Every day we hear more about how Williamsburg is “over,” whatever that word actually means. But now it’s like seriously really “over” you guys, according to the 1000th installation in The New York Times Explores That Faraway Place, Brooklyn : it’s the next Park Slope. Germy kids and their hip parents who like to “go out in the neighborhood on a Friday night and feel sexy and single-ish” are moving to the neighborhood in droves, apparently, which is for some reason surprising? Have you seen Williamsburg lately?
“You can go out in the neighborhood on a Friday night and feel sexy and single-ish,” Ms. Liebman says with a laugh. “And then wake up next morning with the kid and take him to the farmers’ market and the play center.”
The Play. Center. Williamsburg is a good spot for these 30-40 something moneyed professionals because it’s cooler than Park Slope or Brooklyn Heights, I guess, but it’s also super safe and nice because actually it’s not really cooler than Park Slope or Brooklyn Heights. And apparently those are the only three neighborhoods that parents in New York even consider?
“It felt really suburban to me,” said Ms. Kessner, 29, a jewelry designer and blogger. “Park Slope has puppets and guitar strumming for kids. In Williamsburg, it is like rock ‘n’ roll for kids.”
There’s something really beautiful about that quote; in a way, it sums up kind of everything you need to know about Fancy Brooklyn and the people who live there. Jewelry designer. Blogger. “Rock ‘n’ roll for kids.” Repeat these words over and over until they’ve locked you a padded cell where you can gibber safely, far away from the phalanxes of strollers soon to be grimly marching down Metropolitan.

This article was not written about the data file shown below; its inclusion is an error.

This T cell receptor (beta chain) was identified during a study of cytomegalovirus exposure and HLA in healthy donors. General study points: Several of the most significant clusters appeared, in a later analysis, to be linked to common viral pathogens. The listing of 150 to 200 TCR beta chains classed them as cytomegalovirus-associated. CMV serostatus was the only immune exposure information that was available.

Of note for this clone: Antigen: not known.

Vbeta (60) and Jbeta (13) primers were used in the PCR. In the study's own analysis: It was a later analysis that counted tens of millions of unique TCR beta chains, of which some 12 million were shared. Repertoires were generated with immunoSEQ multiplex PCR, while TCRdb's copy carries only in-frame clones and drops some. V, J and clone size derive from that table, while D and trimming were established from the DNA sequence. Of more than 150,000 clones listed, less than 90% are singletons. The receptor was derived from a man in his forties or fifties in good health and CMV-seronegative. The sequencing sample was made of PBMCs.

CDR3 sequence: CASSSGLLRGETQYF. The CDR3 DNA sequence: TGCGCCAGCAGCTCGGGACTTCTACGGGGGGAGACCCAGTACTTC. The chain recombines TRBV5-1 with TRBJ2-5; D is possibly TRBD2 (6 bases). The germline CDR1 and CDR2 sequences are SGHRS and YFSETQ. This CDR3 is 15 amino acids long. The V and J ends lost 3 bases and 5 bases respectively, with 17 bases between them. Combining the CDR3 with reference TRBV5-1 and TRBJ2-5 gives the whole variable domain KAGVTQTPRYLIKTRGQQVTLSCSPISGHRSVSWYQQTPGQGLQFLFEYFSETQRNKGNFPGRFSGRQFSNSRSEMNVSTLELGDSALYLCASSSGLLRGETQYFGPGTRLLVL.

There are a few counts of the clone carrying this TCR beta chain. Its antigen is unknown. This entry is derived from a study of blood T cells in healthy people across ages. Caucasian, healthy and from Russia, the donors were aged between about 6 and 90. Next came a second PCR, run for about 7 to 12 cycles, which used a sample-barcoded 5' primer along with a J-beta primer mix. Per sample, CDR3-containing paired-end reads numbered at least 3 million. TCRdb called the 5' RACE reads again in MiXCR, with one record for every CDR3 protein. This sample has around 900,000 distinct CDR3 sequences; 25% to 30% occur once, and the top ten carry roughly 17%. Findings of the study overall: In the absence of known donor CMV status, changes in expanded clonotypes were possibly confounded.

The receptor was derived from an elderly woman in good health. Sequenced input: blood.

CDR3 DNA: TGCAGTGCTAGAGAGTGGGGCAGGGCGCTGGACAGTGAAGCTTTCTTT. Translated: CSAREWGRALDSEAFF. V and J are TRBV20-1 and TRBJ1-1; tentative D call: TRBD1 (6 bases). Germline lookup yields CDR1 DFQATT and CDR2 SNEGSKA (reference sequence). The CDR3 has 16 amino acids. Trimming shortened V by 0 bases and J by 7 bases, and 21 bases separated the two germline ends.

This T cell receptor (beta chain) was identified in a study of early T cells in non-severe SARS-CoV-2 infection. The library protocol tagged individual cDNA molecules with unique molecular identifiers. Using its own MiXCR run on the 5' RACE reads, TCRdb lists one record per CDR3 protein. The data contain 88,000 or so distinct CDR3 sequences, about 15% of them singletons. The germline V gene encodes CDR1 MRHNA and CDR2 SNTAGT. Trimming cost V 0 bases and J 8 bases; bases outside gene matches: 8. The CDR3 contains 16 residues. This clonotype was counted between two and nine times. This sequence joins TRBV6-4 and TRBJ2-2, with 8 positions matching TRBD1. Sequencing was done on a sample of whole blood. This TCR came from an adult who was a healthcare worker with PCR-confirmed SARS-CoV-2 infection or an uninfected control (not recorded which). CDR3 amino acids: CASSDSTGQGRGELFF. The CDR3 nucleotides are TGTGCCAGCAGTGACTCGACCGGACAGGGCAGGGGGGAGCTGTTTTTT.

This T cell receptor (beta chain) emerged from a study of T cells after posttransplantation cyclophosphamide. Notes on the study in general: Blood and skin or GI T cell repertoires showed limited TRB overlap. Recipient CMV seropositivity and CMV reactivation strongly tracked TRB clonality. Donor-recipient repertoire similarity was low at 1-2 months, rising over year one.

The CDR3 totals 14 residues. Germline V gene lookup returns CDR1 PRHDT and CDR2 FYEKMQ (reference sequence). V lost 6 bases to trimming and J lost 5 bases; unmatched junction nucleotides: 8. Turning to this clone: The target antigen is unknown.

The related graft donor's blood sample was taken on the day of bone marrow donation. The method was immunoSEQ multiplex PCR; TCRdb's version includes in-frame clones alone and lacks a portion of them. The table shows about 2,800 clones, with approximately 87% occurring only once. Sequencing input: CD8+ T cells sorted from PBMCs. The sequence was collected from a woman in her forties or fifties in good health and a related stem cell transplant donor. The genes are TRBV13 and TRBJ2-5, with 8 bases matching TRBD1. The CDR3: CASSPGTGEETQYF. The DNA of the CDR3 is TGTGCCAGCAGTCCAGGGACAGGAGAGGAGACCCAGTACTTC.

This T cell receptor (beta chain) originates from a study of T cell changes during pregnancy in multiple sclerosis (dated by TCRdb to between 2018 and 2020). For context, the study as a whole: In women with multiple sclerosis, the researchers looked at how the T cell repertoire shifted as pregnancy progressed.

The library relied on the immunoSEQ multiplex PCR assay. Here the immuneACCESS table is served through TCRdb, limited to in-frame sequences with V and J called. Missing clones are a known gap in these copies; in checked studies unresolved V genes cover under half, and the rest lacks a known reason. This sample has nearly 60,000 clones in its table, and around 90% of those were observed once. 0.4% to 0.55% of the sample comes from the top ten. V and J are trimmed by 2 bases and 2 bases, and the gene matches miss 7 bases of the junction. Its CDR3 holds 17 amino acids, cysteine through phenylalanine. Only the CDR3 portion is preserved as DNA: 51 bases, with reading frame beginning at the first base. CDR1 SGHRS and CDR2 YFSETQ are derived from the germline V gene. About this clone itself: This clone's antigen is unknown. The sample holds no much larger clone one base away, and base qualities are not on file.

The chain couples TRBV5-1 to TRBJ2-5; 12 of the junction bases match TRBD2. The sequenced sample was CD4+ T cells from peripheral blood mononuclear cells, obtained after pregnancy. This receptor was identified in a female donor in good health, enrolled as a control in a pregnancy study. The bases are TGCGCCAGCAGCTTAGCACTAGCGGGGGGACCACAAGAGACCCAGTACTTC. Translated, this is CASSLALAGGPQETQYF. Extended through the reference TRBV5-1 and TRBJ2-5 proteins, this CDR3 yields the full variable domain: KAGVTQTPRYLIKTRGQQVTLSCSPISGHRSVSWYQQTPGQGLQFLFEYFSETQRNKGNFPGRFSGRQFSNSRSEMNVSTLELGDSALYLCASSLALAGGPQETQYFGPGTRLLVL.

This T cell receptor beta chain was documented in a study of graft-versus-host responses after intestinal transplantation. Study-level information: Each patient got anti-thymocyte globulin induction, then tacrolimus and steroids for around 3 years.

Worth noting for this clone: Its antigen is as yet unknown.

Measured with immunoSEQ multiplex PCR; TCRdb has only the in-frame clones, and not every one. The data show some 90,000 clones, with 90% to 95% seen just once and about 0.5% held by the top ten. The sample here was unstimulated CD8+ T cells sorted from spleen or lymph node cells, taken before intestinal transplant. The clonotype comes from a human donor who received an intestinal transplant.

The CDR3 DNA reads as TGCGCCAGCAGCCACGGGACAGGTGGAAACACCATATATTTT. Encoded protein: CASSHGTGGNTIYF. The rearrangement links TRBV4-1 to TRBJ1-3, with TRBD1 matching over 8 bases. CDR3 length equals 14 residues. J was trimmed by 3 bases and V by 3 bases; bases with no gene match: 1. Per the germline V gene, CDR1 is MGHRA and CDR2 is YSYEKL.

The thing is, Williamsburg is still, despite these people’s best efforts, and despite the apparent rise in quality of its schools, not necessarily the best nabe in which to raise little kids. People go out there, they party and drink, and so on. People such as this blogger live in Williamsburg. How will the new residents of “Toddlertown” protect their spawn?
A little noise now and then is the price you have to pay, Mr. Moshan said. “That’s the neighborhood. It’s not Park Slope.”
Okay, it’s not Park Slope, as this gentleman smugly notes. But it will basically become Park Slope, and is currently becoming Park Slope, precisely because of the yuppie parents who are migrating, locust-like, to Bedford Avenue and its environs because they think it’s not Park Slope. They and their organic wooden toys and “mommy blogs” and winsomely named children cannot be stopped.